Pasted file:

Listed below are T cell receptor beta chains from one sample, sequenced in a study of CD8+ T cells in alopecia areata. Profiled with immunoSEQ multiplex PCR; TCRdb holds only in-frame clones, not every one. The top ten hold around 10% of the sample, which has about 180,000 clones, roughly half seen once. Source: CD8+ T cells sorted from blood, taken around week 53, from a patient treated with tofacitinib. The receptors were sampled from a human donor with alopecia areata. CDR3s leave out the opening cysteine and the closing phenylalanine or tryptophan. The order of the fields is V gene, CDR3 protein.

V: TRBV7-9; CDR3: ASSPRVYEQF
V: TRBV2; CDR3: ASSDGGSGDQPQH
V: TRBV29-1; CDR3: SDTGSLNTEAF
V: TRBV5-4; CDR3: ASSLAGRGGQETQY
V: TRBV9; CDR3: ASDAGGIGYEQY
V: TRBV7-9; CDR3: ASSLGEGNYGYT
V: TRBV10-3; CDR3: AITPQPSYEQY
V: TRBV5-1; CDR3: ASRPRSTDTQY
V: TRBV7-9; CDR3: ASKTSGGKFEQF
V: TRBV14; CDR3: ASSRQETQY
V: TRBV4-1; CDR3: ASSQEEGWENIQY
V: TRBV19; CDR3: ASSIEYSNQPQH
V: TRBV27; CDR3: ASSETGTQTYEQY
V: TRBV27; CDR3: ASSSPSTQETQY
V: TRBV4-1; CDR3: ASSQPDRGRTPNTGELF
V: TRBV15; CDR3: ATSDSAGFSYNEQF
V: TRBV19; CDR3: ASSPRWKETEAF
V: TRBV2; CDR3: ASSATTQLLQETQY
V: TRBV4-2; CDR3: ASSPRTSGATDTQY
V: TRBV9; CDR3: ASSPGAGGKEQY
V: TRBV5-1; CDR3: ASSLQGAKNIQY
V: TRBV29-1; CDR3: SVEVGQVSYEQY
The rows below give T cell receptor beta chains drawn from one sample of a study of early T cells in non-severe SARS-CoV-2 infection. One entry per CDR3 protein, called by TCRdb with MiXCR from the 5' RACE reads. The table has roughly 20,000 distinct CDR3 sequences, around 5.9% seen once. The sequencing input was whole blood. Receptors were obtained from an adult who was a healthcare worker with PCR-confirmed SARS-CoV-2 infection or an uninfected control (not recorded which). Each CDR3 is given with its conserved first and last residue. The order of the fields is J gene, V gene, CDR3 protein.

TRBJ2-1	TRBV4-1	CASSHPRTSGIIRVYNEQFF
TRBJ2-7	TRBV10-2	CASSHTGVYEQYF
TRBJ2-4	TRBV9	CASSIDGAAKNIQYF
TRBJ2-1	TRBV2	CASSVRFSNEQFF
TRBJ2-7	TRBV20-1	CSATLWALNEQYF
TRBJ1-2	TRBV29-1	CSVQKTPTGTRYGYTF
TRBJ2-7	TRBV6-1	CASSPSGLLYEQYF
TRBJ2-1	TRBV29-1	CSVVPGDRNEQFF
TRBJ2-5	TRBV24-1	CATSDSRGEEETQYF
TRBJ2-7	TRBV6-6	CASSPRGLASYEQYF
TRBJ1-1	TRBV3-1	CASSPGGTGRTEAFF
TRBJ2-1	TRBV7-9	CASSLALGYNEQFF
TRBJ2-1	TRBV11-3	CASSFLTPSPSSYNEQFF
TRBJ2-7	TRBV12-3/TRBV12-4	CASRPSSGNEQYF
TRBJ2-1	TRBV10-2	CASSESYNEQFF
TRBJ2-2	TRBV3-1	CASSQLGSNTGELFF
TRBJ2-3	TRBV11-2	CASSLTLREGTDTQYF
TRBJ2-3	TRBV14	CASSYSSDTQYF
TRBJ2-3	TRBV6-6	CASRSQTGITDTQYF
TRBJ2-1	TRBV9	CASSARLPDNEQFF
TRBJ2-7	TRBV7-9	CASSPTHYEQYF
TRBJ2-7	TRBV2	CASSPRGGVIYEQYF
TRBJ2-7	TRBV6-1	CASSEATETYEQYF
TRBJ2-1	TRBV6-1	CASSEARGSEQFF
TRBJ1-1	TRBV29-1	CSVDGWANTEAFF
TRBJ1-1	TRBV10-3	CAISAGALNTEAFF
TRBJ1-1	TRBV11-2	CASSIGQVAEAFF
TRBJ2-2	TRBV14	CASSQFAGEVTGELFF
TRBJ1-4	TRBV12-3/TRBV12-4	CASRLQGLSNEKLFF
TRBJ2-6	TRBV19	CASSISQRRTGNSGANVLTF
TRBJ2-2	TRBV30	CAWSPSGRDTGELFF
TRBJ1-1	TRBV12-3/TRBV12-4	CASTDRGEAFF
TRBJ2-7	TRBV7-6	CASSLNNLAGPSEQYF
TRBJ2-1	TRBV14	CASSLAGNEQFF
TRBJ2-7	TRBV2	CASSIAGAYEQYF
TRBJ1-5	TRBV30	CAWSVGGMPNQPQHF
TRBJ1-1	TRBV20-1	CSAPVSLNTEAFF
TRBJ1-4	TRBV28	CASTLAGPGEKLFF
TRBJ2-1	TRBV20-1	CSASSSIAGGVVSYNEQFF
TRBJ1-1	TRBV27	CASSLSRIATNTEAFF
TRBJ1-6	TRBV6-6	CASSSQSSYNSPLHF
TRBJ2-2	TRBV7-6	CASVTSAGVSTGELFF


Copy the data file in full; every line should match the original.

Listed below are T cell receptor beta chains from one sample, sequenced in a study of CD8+ T cells in alopecia areata. Profiled with immunoSEQ multiplex PCR; TCRdb holds only in-frame clones, not every one. The top ten hold around 10% of the sample, which has about 180,000 clones, roughly half seen once. Source: CD8+ T cells sorted from blood, taken around week 53, from a patient treated with tofacitinib. The receptors were sampled from a human donor with alopecia areata. CDR3s leave out the opening cysteine and the closing phenylalanine or tryptophan. The order of the fields is V gene, CDR3 protein.

V: TRBV7-9; CDR3: ASSPRVYEQF
V: TRBV2; CDR3: ASSDGGSGDQPQH
V: TRBV29-1; CDR3: SDTGSLNTEAF
V: TRBV5-4; CDR3: ASSLAGRGGQETQY
V: TRBV9; CDR3: ASDAGGIGYEQY
V: TRBV7-9; CDR3: ASSLGEGNYGYT
V: TRBV10-3; CDR3: AITPQPSYEQY
V: TRBV5-1; CDR3: ASRPRSTDTQY
V: TRBV7-9; CDR3: ASKTSGGKFEQF
V: TRBV14; CDR3: ASSRQETQY
V: TRBV4-1; CDR3: ASSQEEGWENIQY
V: TRBV19; CDR3: ASSIEYSNQPQH
V: TRBV27; CDR3: ASSETGTQTYEQY
V: TRBV27; CDR3: ASSSPSTQETQY
V: TRBV4-1; CDR3: ASSQPDRGRTPNTGELF
V: TRBV15; CDR3: ATSDSAGFSYNEQF
V: TRBV19; CDR3: ASSPRWKETEAF
V: TRBV2; CDR3: ASSATTQLLQETQY
V: TRBV4-2; CDR3: ASSPRTSGATDTQY
V: TRBV9; CDR3: ASSPGAGGKEQY
V: TRBV5-1; CDR3: ASSLQGAKNIQY
V: TRBV29-1; CDR3: SVEVGQVSYEQY
The rows below give T cell receptor beta chains drawn from one sample of a study of early T cells in non-severe SARS-CoV-2 infection. One entry per CDR3 protein, called by TCRdb with MiXCR from the 5' RACE reads. The table has roughly 20,000 distinct CDR3 sequences, around 5.9% seen once. The sequencing input was whole blood. Receptors were obtained from an adult who was a healthcare worker with PCR-confirmed SARS-CoV-2 infection or an uninfected control (not recorded which). Each CDR3 is given with its conserved first and last residue. The order of the fields is J gene, V gene, CDR3 protein.

TRBJ2-1	TRBV4-1	CASSHPRTSGIIRVYNEQFF
TRBJ2-7	TRBV10-2	CASSHTGVYEQYF
TRBJ2-4	TRBV9	CASSIDGAAKNIQYF
TRBJ2-1	TRBV2	CASSVRFSNEQFF
TRBJ2-7	TRBV20-1	CSATLWALNEQYF
TRBJ1-2	TRBV29-1	CSVQKTPTGTRYGYTF
TRBJ2-7	TRBV6-1	CASSPSGLLYEQYF
TRBJ2-1	TRBV29-1	CSVVPGDRNEQFF
TRBJ2-5	TRBV24-1	CATSDSRGEEETQYF
TRBJ2-7	TRBV6-6	CASSPRGLASYEQYF
TRBJ1-1	TRBV3-1	CASSPGGTGRTEAFF
TRBJ2-1	TRBV7-9	CASSLALGYNEQFF
TRBJ2-1	TRBV11-3	CASSFLTPSPSSYNEQFF
TRBJ2-7	TRBV12-3/TRBV12-4	CASRPSSGNEQYF
TRBJ2-1	TRBV10-2	CASSESYNEQFF
TRBJ2-2	TRBV3-1	CASSQLGSNTGELFF
TRBJ2-3	TRBV11-2	CASSLTLREGTDTQYF
TRBJ2-3	TRBV14	CASSYSSDTQYF
TRBJ2-3	TRBV6-6	CASRSQTGITDTQYF
TRBJ2-1	TRBV9	CASSARLPDNEQFF
TRBJ2-7	TRBV7-9	CASSPTHYEQYF
TRBJ2-7	TRBV2	CASSPRGGVIYEQYF
TRBJ2-7	TRBV6-1	CASSEATETYEQYF
TRBJ2-1	TRBV6-1	CASSEARGSEQFF
TRBJ1-1	TRBV29-1	CSVDGWANTEAFF
TRBJ1-1	TRBV10-3	CAISAGALNTEAFF
TRBJ1-1	TRBV11-2	CASSIGQVAEAFF
TRBJ2-2	TRBV14	CASSQFAGEVTGELFF
TRBJ1-4	TRBV12-3/TRBV12-4	CASRLQGLSNEKLFF
TRBJ2-6	TRBV19	CASSISQRRTGNSGANVLTF
TRBJ2-2	TRBV30	CAWSPSGRDTGELFF
TRBJ1-1	TRBV12-3/TRBV12-4	CASTDRGEAFF
TRBJ2-7	TRBV7-6	CASSLNNLAGPSEQYF
TRBJ2-1	TRBV14	CASSLAGNEQFF
TRBJ2-7	TRBV2	CASSIAGAYEQYF
TRBJ1-5	TRBV30	CAWSVGGMPNQPQHF
TRBJ1-1	TRBV20-1	CSAPVSLNTEAFF
TRBJ1-4	TRBV28	CASTLAGPGEKLFF
TRBJ2-1	TRBV20-1	CSASSSIAGGVVSYNEQFF
TRBJ1-1	TRBV27	CASSLSRIATNTEAFF
TRBJ1-6	TRBV6-6	CASSSQSSYNSPLHF
TRBJ2-2	TRBV7-6	CASVTSAGVSTGELFF